Ahead of the upcoming NHL season, Derek Zona of The Copper n' Blue recently conducted a survey of SBN's Western Conference bloggers, asking each manager to estimate where all 15 teams will rank when 82 games are in the books come April.
The results probably won't surprise many regular readers; when the votes were counted, the predictions for the Flames averaged out to a grim 13th place.
After the jump, a look at why the Flames could potentially fall to third-worst in the West in 2011-12.
1) Lack of "elite" forwards:
Stop me if you've heard this one before. The Flames' core group of forwards is aging; players like Jarome Iginla, Alex Tanguay, and Olli Jokinen are less and less likely to produce the point totals they once did and the likes of Curtis Glencross and Rene Bourque, while good players, can't be consistently relied upon to carry the load.
During the off-season, Jay Feaster traded Daymond Langkow, the Flames' best centre and one of their best tough-minutes options at forward for Lee Stempniak, who--although certainly younger and cheaper--is essentially another spare part (see also: Stajan, Matt and Hagman, Niklas) on a Flames squad lacking elite talent.
While Mikael Backlund might see an increased role this season when he returns to the lineup and Roman Horak might turn out to be a player yet, it seems unlikely that either player will be a major difference-maker in 2011-12.
2) Aging starting goaltender:
After another mediocre season in 2010-11, don't expect the soon-to-be 35-year-old Miikka Kiprusoff to bounce back to his 2009-10 level of play any time soon. He might have a slightly better year solely based on percentages alone, but if he plays at a similar level as he did last season it will be even tougher for the Flames to avoid a shortened season for a third consecutive year.
3) Unknown commodities on the blueline:
After the trade that sent Robyn Regehr to Buffalo this summer, the Flames' blueline is in somewhat of a state of disarray. Regehr won't be missed for his offence but he regularly took on the opposition's best players. Now, that role inevitably falls to Jay Bouwmeester, Mark Giordano, and potentially Scott Hannan as the next best players in the Flames' stable of rearguards. After that, the quality of players in the rotation drops off. Cory Sarich (if he's healthy) likely remains the next best defender, then there's Chris Butler, Anton Babchuk, Brett Carson (whose injury status is also questionable) and then a variety of other bottom-pairing options (Jordan Henry, Derek Smith), neither of whom are likely to be much better than the next.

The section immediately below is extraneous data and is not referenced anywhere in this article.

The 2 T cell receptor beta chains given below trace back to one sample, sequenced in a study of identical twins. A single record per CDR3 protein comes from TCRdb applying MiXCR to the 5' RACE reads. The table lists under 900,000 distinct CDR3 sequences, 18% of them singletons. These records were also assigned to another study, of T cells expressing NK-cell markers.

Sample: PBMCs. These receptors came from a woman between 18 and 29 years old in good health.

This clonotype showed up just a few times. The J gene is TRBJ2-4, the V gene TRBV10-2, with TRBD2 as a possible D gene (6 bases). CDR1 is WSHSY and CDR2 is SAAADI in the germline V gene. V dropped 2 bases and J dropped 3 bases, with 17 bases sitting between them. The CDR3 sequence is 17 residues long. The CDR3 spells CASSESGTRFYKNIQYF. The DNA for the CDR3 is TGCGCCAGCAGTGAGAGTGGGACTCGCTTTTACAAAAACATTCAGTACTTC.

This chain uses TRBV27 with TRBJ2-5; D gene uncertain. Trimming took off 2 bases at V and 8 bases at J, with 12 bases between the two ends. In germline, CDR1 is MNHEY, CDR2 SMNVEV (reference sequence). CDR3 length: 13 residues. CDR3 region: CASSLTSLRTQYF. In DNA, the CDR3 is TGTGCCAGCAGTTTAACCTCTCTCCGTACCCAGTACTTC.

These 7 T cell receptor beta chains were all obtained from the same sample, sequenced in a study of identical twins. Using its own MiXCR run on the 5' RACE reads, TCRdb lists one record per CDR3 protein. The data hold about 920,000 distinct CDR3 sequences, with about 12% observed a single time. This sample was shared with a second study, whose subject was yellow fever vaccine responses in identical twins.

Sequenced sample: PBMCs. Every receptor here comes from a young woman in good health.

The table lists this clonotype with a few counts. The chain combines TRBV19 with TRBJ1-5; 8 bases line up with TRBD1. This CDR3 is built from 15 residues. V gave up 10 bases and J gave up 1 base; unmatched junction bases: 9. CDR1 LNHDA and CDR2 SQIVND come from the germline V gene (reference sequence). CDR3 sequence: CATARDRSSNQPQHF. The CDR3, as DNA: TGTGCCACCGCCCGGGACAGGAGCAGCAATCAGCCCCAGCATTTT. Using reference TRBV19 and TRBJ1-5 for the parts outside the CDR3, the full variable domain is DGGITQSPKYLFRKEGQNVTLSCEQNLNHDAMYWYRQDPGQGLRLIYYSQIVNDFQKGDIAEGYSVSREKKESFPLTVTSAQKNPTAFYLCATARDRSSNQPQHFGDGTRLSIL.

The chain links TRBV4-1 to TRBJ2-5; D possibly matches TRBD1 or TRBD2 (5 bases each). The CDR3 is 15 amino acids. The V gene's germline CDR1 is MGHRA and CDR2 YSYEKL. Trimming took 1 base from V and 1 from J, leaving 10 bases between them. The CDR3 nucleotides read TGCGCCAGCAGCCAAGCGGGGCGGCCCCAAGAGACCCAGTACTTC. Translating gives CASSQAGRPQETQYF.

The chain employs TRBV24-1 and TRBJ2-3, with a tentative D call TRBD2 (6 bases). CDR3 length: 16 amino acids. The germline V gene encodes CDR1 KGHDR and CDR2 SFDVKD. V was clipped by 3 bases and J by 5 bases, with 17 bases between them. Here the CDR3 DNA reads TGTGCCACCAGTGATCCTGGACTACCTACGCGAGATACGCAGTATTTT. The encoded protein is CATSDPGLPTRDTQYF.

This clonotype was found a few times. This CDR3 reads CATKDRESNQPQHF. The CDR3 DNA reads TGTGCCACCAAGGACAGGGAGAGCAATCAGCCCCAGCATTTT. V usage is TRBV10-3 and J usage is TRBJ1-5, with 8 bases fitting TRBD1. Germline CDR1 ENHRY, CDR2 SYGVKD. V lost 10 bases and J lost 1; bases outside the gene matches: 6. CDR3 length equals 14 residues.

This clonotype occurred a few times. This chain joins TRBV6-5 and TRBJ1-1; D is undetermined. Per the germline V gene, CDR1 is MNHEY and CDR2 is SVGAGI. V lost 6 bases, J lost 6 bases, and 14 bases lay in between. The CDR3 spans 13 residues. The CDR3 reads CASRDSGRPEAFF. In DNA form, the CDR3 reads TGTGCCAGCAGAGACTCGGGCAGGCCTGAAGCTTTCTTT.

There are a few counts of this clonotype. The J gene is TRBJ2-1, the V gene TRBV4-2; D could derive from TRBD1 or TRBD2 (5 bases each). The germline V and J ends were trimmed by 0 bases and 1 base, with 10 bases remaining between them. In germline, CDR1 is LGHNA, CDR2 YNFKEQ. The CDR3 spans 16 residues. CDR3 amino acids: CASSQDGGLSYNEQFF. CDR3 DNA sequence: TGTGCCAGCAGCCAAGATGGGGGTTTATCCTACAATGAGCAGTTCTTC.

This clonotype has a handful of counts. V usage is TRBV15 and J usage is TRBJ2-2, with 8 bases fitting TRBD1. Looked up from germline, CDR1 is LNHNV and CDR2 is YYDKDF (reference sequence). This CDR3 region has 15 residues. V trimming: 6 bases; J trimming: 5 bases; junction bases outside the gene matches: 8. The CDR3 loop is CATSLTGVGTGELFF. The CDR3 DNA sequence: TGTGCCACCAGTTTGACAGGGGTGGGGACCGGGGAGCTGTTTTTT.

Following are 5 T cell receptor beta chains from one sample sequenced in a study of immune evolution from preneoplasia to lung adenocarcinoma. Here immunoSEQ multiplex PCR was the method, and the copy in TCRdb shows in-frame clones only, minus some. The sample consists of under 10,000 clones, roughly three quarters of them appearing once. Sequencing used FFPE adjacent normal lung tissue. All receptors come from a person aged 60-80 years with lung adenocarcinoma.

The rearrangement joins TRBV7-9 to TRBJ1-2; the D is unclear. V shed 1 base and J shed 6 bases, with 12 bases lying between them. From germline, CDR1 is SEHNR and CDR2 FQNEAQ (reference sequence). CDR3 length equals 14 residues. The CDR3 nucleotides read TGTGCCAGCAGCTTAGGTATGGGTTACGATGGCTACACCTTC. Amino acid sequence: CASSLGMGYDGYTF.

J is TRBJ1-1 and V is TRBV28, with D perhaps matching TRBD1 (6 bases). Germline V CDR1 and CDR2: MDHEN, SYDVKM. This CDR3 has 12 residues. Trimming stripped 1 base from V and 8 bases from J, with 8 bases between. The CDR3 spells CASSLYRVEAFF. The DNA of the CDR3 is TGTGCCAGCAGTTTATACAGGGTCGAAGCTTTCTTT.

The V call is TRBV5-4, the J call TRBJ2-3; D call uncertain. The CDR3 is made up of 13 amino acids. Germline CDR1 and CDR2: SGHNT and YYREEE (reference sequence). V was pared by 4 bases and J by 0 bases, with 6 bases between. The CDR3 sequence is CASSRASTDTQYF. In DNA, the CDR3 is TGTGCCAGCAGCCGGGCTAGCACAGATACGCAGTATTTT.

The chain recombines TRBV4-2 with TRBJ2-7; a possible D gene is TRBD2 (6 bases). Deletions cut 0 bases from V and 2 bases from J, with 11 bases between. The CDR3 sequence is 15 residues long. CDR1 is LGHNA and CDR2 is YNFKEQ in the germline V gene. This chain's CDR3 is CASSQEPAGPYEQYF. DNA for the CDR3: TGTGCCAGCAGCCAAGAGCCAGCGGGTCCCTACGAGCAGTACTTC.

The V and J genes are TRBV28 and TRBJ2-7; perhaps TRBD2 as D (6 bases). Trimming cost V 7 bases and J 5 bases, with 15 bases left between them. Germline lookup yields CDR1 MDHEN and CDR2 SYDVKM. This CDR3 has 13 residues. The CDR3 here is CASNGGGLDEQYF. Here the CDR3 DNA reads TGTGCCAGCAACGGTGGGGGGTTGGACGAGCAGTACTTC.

That lineup doesn't inspire much confidence for a variety of reasons; while Bouw is more than capable of playing top competition, the same cannot yet be said of Mark Giordano, and any situation in which Cory Sarich and Anton Babchuk could potentially form your second pairing at some point is one that I don't want to see realized. Even with Regehr in the lineup last season, the Flames' defence was shoddy at times; without him, some players will be forced to play outside of their comfort zones where quality of competition is concerned, and it's hard to believe that the backend is in for much of an improvement this season.
4) The percentages:
While Miikka Kiprusoff might be in line for an improvement this season, several players who had better than average or bounce-back seasons might not be; I'm looking at you Iginla, Glencross, and Bourque. All three scored at a rate higher than their career averages last season. Alex Tanguay and Brendan Morrison are two other players who might find it tough to replicate their 2010-11 success. If the Flames continue to be a relatively successful puck-possession team, this might not be as much of an issue, but a lack of scoring from the top two lines still puts an unnecessary burden on the remainder of the forward corps to score as well as an added pressure on the defence to limit chances and the goaltenders to prevent goals against.
Stay tuned for my reasons why the Flames won't be bottom-feeders, coming up next.